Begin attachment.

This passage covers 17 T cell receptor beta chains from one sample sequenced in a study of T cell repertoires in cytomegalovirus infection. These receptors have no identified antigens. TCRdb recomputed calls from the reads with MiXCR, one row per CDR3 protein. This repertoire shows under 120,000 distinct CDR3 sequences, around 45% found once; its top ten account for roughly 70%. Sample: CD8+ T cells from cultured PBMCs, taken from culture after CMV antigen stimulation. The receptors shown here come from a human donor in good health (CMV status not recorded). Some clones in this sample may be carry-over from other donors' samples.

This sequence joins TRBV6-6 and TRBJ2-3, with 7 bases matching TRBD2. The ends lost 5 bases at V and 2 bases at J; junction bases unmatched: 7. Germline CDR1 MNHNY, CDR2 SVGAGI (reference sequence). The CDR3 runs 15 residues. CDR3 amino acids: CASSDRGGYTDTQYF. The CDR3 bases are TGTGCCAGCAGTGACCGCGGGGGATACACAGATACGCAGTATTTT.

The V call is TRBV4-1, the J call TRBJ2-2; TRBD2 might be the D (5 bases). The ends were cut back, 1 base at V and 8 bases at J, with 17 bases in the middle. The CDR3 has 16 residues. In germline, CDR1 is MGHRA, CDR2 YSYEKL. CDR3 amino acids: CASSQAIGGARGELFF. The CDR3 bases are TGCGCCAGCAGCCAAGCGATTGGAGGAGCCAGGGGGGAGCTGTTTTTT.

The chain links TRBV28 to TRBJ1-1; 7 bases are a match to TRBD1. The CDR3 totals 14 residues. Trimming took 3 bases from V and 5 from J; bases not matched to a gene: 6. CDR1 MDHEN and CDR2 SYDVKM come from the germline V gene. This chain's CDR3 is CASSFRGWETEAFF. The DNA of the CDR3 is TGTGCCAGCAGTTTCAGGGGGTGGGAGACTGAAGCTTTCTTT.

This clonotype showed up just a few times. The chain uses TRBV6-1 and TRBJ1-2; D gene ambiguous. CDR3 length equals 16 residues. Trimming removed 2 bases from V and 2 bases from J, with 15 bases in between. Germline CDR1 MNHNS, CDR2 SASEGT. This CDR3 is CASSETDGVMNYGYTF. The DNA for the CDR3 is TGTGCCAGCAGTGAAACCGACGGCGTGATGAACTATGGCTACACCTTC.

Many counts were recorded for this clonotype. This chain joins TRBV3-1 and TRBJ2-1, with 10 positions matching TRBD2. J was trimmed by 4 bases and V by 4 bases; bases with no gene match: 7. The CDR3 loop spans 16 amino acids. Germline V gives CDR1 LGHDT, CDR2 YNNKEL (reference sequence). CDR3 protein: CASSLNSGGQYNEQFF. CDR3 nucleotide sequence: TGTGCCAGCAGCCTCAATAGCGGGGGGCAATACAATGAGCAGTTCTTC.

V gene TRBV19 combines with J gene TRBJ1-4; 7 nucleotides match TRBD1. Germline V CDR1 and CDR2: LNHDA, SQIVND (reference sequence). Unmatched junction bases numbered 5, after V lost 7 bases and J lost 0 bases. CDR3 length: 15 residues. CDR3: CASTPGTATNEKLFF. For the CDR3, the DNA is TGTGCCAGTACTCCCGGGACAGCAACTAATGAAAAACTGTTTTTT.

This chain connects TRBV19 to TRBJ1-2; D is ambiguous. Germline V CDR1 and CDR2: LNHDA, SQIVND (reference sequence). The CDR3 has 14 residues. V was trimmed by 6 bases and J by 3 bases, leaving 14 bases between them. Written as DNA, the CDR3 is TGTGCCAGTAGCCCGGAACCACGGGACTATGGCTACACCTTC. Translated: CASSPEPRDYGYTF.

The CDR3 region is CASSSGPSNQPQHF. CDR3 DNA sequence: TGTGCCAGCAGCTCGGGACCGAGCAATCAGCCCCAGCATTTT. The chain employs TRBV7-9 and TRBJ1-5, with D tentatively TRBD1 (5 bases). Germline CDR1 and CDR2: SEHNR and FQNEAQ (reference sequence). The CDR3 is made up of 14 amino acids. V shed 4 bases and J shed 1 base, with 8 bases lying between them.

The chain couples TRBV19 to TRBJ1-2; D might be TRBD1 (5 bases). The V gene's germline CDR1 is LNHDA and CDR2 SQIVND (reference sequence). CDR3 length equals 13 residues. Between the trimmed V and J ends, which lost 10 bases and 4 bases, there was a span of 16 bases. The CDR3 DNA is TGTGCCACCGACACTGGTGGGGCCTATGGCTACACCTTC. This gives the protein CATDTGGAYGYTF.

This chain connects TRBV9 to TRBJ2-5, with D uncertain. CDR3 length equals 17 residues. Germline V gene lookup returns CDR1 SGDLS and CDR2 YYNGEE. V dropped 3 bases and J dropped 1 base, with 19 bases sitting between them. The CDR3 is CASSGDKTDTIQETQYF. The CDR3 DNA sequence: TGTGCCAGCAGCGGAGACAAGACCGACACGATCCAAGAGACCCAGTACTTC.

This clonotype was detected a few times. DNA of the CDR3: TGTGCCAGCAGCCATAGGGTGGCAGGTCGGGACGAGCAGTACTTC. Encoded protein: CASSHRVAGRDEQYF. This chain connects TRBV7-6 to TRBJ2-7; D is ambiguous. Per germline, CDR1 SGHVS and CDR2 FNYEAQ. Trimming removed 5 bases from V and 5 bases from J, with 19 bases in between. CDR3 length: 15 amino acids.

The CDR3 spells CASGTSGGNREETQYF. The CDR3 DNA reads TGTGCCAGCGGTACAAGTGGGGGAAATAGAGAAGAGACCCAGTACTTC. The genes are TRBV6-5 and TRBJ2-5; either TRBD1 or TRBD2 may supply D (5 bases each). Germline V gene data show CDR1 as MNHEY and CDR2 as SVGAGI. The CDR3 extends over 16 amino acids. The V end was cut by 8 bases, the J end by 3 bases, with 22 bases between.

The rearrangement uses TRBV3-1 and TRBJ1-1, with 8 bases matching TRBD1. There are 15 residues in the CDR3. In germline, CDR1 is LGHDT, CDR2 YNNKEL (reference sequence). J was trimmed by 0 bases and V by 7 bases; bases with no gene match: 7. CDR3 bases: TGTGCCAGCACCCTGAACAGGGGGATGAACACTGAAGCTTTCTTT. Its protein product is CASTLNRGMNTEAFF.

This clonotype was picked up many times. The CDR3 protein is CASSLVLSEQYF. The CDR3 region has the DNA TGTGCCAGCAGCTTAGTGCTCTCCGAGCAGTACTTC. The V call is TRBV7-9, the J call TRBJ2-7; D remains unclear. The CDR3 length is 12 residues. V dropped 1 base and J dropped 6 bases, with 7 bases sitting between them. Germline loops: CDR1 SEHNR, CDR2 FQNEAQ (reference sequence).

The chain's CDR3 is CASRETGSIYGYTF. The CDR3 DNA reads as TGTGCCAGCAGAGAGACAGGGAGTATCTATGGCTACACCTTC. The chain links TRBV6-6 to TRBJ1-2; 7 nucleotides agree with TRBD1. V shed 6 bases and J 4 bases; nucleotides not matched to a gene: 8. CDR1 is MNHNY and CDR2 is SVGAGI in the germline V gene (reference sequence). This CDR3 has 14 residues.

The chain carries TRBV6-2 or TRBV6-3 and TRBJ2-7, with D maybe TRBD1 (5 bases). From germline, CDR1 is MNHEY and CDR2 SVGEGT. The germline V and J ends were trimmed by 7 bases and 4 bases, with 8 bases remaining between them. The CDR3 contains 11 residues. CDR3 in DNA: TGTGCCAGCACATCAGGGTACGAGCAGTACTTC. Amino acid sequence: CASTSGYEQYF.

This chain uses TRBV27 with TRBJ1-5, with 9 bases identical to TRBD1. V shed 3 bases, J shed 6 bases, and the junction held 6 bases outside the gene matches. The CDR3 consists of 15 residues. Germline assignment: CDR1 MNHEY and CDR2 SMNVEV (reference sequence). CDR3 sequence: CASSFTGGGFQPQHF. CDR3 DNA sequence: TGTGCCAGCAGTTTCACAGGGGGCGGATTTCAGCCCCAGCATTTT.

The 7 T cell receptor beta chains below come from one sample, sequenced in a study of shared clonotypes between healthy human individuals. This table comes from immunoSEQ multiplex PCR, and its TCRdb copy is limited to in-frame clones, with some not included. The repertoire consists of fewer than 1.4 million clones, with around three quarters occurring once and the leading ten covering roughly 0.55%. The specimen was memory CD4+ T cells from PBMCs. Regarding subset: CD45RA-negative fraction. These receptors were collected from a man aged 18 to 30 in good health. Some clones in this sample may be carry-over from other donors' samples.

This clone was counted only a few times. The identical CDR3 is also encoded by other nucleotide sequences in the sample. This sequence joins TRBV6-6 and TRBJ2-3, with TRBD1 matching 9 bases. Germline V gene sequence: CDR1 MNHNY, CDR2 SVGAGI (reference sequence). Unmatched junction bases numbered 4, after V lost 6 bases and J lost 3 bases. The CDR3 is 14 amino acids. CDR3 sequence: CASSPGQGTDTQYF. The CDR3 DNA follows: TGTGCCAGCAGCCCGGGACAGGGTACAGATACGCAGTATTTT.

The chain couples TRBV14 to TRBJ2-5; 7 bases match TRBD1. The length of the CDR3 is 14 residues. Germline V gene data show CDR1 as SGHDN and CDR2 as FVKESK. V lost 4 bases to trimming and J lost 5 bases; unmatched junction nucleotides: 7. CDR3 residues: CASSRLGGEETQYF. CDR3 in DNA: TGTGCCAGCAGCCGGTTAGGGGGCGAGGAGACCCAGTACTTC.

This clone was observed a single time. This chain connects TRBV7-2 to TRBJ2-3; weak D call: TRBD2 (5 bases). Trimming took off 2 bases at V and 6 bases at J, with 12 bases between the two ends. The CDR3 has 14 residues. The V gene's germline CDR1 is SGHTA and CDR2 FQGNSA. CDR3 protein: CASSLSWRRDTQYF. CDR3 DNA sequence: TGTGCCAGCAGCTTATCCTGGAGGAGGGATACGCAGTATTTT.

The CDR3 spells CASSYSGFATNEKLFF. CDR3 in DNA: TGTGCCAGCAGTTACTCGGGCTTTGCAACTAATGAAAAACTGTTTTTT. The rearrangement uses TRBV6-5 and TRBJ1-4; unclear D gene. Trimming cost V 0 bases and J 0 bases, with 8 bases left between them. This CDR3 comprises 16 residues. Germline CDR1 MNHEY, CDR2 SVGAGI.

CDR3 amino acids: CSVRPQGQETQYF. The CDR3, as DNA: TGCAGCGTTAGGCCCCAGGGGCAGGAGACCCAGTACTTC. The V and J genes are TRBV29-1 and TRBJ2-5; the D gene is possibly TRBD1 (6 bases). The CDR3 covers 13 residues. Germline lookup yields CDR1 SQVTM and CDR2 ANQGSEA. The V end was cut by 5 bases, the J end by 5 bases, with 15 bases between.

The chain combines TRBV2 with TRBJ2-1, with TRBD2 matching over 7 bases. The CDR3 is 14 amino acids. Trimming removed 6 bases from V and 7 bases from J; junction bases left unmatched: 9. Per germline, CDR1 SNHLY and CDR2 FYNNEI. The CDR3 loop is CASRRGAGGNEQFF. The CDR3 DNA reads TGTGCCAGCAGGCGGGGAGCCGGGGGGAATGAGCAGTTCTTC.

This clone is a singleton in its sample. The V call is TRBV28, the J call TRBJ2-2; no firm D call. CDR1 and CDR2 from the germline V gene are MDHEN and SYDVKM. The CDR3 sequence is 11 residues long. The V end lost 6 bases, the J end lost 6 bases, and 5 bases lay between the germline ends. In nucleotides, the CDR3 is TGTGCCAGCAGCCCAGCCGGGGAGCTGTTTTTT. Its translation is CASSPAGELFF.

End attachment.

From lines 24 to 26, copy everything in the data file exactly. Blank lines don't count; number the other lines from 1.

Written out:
CDR3 amino acids: CSVRPQGQETQYF. The CDR3, as DNA: TGCAGCGTTAGGCCCCAGGGGCAGGAGACCCAGTACTTC. The V and J genes are TRBV29-1 and TRBJ2-5; the D gene is possibly TRBD1 (6 bases). The CDR3 covers 13 residues. Germline lookup yields CDR1 SQVTM and CDR2 ANQGSEA. The V end was cut by 5 bases, the J end by 5 bases, with 15 bases between.

The chain combines TRBV2 with TRBJ2-1, with TRBD2 matching over 7 bases. The CDR3 is 14 amino acids. Trimming removed 6 bases from V and 7 bases from J; junction bases left unmatched: 9. Per germline, CDR1 SNHLY and CDR2 FYNNEI. The CDR3 loop is CASRRGAGGNEQFF. The CDR3 DNA reads TGTGCCAGCAGGCGGGGAGCCGGGGGGAATGAGCAGTTCTTC.

This clone is a singleton in its sample. The V call is TRBV28, the J call TRBJ2-2; no firm D call. CDR1 and CDR2 from the germline V gene are MDHEN and SYDVKM. The CDR3 sequence is 11 residues long. The V end lost 6 bases, the J end lost 6 bases, and 5 bases lay between the germline ends. In nucleotides, the CDR3 is TGTGCCAGCAGCCCAGCCGGGGAGCTGTTTTTT. Its translation is CASSPAGELFF.